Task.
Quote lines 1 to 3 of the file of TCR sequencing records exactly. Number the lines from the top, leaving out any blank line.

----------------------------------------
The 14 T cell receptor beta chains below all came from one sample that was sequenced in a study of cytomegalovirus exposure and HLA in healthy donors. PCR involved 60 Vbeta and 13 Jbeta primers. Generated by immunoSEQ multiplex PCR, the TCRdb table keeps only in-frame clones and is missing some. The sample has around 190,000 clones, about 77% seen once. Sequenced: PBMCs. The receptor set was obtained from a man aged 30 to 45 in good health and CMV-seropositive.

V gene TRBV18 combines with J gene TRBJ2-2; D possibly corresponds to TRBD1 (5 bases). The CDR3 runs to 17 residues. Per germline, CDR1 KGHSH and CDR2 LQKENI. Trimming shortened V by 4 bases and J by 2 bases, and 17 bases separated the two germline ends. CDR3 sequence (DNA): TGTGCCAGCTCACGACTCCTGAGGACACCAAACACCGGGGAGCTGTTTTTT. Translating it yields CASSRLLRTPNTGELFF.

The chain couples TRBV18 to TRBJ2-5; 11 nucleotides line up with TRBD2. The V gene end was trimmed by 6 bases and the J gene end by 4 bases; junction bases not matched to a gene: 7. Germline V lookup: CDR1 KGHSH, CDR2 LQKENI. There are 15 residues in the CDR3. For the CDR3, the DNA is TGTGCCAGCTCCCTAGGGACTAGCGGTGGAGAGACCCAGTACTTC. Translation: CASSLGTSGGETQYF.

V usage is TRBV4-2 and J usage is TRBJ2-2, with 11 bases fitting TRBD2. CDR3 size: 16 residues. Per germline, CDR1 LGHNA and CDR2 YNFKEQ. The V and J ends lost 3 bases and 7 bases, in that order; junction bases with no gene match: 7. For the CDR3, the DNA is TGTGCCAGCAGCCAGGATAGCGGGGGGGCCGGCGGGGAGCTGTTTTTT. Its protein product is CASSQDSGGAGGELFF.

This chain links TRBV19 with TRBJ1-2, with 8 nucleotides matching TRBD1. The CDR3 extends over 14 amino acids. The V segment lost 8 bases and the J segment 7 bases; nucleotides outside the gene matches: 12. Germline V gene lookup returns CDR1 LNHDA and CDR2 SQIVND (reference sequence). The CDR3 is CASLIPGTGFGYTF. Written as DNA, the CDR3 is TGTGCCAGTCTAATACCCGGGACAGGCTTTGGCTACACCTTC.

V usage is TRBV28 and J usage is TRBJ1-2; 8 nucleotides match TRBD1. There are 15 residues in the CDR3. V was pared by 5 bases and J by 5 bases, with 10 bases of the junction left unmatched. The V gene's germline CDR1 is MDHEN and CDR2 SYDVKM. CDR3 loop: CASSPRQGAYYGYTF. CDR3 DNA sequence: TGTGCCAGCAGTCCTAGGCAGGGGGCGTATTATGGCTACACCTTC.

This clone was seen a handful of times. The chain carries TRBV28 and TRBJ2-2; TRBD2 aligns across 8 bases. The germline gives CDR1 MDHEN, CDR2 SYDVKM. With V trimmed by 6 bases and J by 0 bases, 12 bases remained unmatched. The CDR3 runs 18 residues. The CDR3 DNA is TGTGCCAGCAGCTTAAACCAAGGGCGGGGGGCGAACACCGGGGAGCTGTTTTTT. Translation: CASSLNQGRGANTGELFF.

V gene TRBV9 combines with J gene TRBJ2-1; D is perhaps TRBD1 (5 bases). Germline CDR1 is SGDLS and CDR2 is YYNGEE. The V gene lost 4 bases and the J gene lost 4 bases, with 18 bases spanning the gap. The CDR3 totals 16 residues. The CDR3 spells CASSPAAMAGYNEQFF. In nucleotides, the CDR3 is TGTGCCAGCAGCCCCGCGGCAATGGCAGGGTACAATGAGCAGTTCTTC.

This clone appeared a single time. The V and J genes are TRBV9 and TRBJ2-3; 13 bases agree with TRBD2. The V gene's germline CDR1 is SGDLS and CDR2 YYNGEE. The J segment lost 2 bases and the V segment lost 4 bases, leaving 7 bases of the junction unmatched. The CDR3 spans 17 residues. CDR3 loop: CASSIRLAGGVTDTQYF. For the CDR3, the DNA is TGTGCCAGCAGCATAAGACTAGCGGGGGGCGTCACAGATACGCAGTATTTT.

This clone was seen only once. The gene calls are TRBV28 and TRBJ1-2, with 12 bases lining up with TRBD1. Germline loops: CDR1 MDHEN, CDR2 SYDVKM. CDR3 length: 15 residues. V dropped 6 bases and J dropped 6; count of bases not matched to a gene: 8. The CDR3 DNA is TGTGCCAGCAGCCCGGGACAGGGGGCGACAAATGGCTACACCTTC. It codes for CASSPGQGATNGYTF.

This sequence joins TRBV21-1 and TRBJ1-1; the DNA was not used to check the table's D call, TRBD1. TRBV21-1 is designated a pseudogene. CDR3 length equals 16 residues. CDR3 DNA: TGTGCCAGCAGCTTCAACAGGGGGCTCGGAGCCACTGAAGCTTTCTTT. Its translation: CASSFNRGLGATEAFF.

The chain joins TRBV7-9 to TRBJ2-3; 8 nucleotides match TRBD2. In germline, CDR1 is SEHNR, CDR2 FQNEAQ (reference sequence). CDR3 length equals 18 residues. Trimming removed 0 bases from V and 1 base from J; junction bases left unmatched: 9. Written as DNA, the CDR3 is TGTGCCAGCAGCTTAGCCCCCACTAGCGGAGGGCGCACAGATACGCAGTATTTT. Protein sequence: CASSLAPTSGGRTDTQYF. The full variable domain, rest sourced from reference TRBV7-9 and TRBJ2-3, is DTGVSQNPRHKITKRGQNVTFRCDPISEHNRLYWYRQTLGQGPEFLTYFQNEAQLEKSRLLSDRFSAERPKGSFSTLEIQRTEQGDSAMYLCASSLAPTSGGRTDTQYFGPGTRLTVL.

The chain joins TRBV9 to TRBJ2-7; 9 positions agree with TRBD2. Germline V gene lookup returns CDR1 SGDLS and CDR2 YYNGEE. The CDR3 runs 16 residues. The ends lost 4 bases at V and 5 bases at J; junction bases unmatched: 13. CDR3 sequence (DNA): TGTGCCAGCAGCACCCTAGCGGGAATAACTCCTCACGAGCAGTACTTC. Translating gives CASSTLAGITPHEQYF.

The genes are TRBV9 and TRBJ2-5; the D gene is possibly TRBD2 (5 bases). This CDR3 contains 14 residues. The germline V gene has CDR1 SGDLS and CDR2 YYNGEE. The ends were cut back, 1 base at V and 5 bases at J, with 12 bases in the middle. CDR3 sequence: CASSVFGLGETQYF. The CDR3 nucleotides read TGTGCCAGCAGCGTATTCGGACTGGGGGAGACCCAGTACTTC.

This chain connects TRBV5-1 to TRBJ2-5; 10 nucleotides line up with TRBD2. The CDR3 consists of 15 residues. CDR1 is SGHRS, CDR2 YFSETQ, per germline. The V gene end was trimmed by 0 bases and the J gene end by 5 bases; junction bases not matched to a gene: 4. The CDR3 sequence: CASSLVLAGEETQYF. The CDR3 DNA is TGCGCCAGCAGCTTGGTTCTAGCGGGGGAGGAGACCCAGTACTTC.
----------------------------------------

The 14 T cell receptor beta chains below all came from one sample that was sequenced in a study of cytomegalovirus exposure and HLA in healthy donors. PCR involved 60 Vbeta and 13 Jbeta primers. Generated by immunoSEQ multiplex PCR, the TCRdb table keeps only in-frame clones and is missing some. The sample has around 190,000 clones, about 77% seen once. Sequenced: PBMCs. The receptor set was obtained from a man aged 30 to 45 in good health and CMV-seropositive.

V gene TRBV18 combines with J gene TRBJ2-2; D possibly corresponds to TRBD1 (5 bases). The CDR3 runs to 17 residues. Per germline, CDR1 KGHSH and CDR2 LQKENI. Trimming shortened V by 4 bases and J by 2 bases, and 17 bases separated the two germline ends. CDR3 sequence (DNA): TGTGCCAGCTCACGACTCCTGAGGACACCAAACACCGGGGAGCTGTTTTTT. Translating it yields CASSRLLRTPNTGELFF.

The chain couples TRBV18 to TRBJ2-5; 11 nucleotides line up with TRBD2. The V gene end was trimmed by 6 bases and the J gene end by 4 bases; junction bases not matched to a gene: 7. Germline V lookup: CDR1 KGHSH, CDR2 LQKENI. There are 15 residues in the CDR3. For the CDR3, the DNA is TGTGCCAGCTCCCTAGGGACTAGCGGTGGAGAGACCCAGTACTTC. Translation: CASSLGTSGGETQYF.